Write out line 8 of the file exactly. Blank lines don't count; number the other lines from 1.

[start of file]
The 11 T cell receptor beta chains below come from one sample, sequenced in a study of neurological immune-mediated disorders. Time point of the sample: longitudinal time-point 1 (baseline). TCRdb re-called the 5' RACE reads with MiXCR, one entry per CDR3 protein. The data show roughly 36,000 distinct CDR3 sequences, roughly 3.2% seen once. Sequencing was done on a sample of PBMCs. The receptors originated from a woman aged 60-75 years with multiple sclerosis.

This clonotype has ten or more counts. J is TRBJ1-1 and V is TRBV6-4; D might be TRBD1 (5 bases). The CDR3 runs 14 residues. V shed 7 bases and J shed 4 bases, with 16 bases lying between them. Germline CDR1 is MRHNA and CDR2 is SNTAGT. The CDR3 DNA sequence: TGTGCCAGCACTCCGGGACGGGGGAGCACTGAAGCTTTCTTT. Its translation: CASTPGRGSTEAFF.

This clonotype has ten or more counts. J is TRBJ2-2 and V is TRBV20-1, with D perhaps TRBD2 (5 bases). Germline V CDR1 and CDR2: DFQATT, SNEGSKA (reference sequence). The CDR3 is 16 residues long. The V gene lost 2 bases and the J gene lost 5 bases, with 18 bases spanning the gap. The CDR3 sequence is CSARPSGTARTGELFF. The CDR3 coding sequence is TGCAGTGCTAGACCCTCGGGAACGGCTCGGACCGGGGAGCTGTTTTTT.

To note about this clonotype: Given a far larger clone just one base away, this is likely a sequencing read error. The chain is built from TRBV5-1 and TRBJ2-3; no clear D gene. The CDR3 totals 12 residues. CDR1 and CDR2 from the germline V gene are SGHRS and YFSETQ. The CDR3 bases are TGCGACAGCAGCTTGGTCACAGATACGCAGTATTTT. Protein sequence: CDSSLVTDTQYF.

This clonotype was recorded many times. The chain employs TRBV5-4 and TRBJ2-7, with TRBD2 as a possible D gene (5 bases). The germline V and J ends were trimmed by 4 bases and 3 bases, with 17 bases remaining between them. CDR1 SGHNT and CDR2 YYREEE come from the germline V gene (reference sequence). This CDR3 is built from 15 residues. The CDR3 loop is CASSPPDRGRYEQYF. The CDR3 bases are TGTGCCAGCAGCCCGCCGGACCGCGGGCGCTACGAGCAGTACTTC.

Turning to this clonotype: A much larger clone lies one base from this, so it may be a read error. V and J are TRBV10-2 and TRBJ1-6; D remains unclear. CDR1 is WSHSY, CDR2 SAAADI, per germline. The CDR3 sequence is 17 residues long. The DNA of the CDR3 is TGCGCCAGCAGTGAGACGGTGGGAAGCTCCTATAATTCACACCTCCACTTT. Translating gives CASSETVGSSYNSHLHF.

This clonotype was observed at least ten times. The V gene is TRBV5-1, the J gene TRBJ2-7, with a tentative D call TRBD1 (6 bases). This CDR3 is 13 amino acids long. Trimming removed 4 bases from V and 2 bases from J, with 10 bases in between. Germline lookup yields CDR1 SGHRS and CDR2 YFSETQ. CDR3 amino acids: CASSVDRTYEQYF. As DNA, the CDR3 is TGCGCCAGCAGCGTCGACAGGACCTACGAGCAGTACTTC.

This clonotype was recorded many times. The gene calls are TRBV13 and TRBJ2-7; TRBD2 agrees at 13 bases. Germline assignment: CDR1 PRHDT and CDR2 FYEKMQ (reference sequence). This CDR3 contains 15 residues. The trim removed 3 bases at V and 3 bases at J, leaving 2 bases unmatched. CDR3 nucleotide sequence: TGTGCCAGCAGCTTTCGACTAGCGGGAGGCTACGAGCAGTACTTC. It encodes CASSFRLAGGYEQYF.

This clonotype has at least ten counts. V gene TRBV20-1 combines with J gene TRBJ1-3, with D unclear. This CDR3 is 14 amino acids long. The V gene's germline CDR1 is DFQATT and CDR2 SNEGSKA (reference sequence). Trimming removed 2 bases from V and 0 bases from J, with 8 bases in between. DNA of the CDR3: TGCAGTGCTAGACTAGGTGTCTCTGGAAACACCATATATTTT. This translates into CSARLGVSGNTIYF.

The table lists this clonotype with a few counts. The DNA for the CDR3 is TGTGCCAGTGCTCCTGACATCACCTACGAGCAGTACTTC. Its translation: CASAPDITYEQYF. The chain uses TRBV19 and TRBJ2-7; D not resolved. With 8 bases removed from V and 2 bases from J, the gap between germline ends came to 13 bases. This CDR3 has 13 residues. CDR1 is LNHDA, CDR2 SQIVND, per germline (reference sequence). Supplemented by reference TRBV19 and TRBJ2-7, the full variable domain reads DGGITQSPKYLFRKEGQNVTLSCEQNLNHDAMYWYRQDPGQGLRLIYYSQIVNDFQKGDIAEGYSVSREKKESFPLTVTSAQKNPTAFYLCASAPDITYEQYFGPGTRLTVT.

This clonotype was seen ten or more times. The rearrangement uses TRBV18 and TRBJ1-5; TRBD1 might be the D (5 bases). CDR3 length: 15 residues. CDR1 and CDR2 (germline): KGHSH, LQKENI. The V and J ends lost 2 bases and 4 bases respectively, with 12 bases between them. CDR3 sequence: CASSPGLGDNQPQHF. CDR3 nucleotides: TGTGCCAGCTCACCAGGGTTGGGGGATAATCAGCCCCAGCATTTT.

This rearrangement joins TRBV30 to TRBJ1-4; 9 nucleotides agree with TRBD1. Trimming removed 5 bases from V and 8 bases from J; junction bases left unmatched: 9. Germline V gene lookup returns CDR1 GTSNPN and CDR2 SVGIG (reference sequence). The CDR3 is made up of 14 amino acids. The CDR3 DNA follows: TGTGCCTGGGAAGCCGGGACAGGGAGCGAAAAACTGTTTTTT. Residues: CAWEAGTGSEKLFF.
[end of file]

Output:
This clonotype was recorded many times. The gene calls are TRBV13 and TRBJ2-7; TRBD2 agrees at 13 bases. Germline assignment: CDR1 PRHDT and CDR2 FYEKMQ (reference sequence). This CDR3 contains 15 residues. The trim removed 3 bases at V and 3 bases at J, leaving 2 bases unmatched. CDR3 nucleotide sequence: TGTGCCAGCAGCTTTCGACTAGCGGGAGGCTACGAGCAGTACTTC. It encodes CASSFRLAGGYEQYF.